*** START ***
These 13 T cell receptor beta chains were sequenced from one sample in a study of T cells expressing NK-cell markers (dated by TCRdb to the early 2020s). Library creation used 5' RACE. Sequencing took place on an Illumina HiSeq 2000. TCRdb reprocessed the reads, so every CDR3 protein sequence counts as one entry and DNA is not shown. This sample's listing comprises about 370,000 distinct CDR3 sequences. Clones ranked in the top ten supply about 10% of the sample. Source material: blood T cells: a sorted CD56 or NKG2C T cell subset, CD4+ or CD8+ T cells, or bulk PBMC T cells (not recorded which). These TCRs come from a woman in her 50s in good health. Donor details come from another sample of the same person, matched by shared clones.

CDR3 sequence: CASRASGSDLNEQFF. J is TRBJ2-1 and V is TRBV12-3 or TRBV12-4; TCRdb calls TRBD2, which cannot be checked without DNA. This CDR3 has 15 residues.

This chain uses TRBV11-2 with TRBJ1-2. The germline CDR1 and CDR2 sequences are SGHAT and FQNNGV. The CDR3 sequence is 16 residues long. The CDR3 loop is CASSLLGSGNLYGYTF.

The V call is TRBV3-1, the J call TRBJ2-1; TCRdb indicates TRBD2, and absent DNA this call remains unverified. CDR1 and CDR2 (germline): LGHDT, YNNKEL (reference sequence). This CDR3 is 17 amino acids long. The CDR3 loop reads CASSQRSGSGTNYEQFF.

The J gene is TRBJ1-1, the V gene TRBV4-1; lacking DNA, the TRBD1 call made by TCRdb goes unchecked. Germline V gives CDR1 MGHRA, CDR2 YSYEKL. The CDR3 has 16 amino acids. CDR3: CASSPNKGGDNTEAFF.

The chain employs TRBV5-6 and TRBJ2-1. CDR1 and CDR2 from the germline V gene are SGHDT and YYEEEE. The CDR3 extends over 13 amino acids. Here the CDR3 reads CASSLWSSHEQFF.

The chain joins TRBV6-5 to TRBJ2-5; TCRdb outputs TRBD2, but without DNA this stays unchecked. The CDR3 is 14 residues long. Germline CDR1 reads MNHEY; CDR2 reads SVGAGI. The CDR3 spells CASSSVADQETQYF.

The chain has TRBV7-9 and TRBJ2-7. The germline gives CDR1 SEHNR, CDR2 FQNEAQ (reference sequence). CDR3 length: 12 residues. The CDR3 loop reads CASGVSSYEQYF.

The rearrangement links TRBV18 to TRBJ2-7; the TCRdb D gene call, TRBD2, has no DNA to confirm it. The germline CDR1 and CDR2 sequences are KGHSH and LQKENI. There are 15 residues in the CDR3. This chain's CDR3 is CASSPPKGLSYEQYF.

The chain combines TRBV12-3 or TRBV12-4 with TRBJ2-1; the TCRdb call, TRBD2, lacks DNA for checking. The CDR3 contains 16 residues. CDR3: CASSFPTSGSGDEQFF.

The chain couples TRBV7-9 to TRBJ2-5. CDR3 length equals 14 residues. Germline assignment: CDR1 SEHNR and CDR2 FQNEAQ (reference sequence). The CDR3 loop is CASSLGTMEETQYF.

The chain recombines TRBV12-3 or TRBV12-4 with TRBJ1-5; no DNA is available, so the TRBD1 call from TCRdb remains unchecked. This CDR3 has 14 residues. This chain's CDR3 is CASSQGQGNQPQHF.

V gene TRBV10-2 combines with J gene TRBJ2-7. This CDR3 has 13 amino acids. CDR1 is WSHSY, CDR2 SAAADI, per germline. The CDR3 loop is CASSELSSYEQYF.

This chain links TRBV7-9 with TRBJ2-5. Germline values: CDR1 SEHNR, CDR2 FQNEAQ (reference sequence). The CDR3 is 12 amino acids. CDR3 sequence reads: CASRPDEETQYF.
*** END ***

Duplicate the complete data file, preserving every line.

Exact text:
These 13 T cell receptor beta chains were sequenced from one sample in a study of T cells expressing NK-cell markers (dated by TCRdb to the early 2020s). Library creation used 5' RACE. Sequencing took place on an Illumina HiSeq 2000. TCRdb reprocessed the reads, so every CDR3 protein sequence counts as one entry and DNA is not shown. This sample's listing comprises about 370,000 distinct CDR3 sequences. Clones ranked in the top ten supply about 10% of the sample. Source material: blood T cells: a sorted CD56 or NKG2C T cell subset, CD4+ or CD8+ T cells, or bulk PBMC T cells (not recorded which). These TCRs come from a woman in her 50s in good health. Donor details come from another sample of the same person, matched by shared clones.

CDR3 sequence: CASRASGSDLNEQFF. J is TRBJ2-1 and V is TRBV12-3 or TRBV12-4; TCRdb calls TRBD2, which cannot be checked without DNA. This CDR3 has 15 residues.

This chain uses TRBV11-2 with TRBJ1-2. The germline CDR1 and CDR2 sequences are SGHAT and FQNNGV. The CDR3 sequence is 16 residues long. The CDR3 loop is CASSLLGSGNLYGYTF.

The V call is TRBV3-1, the J call TRBJ2-1; TCRdb indicates TRBD2, and absent DNA this call remains unverified. CDR1 and CDR2 (germline): LGHDT, YNNKEL (reference sequence). This CDR3 is 17 amino acids long. The CDR3 loop reads CASSQRSGSGTNYEQFF.

The J gene is TRBJ1-1, the V gene TRBV4-1; lacking DNA, the TRBD1 call made by TCRdb goes unchecked. Germline V gives CDR1 MGHRA, CDR2 YSYEKL. The CDR3 has 16 amino acids. CDR3: CASSPNKGGDNTEAFF.

The chain employs TRBV5-6 and TRBJ2-1. CDR1 and CDR2 from the germline V gene are SGHDT and YYEEEE. The CDR3 extends over 13 amino acids. Here the CDR3 reads CASSLWSSHEQFF.

The chain joins TRBV6-5 to TRBJ2-5; TCRdb outputs TRBD2, but without DNA this stays unchecked. The CDR3 is 14 residues long. Germline CDR1 reads MNHEY; CDR2 reads SVGAGI. The CDR3 spells CASSSVADQETQYF.

The chain has TRBV7-9 and TRBJ2-7. The germline gives CDR1 SEHNR, CDR2 FQNEAQ (reference sequence). CDR3 length: 12 residues. The CDR3 loop reads CASGVSSYEQYF.

The rearrangement links TRBV18 to TRBJ2-7; the TCRdb D gene call, TRBD2, has no DNA to confirm it. The germline CDR1 and CDR2 sequences are KGHSH and LQKENI. There are 15 residues in the CDR3. This chain's CDR3 is CASSPPKGLSYEQYF.

The chain combines TRBV12-3 or TRBV12-4 with TRBJ2-1; the TCRdb call, TRBD2, lacks DNA for checking. The CDR3 contains 16 residues. CDR3: CASSFPTSGSGDEQFF.

The chain couples TRBV7-9 to TRBJ2-5. CDR3 length equals 14 residues. Germline assignment: CDR1 SEHNR and CDR2 FQNEAQ (reference sequence). The CDR3 loop is CASSLGTMEETQYF.

The chain recombines TRBV12-3 or TRBV12-4 with TRBJ1-5; no DNA is available, so the TRBD1 call from TCRdb remains unchecked. This CDR3 has 14 residues. This chain's CDR3 is CASSQGQGNQPQHF.

V gene TRBV10-2 combines with J gene TRBJ2-7. This CDR3 has 13 amino acids. CDR1 is WSHSY, CDR2 SAAADI, per germline. The CDR3 loop is CASSELSSYEQYF.

This chain links TRBV7-9 with TRBJ2-5. Germline values: CDR1 SEHNR, CDR2 FQNEAQ (reference sequence). The CDR3 is 12 amino acids. CDR3 sequence reads: CASRPDEETQYF.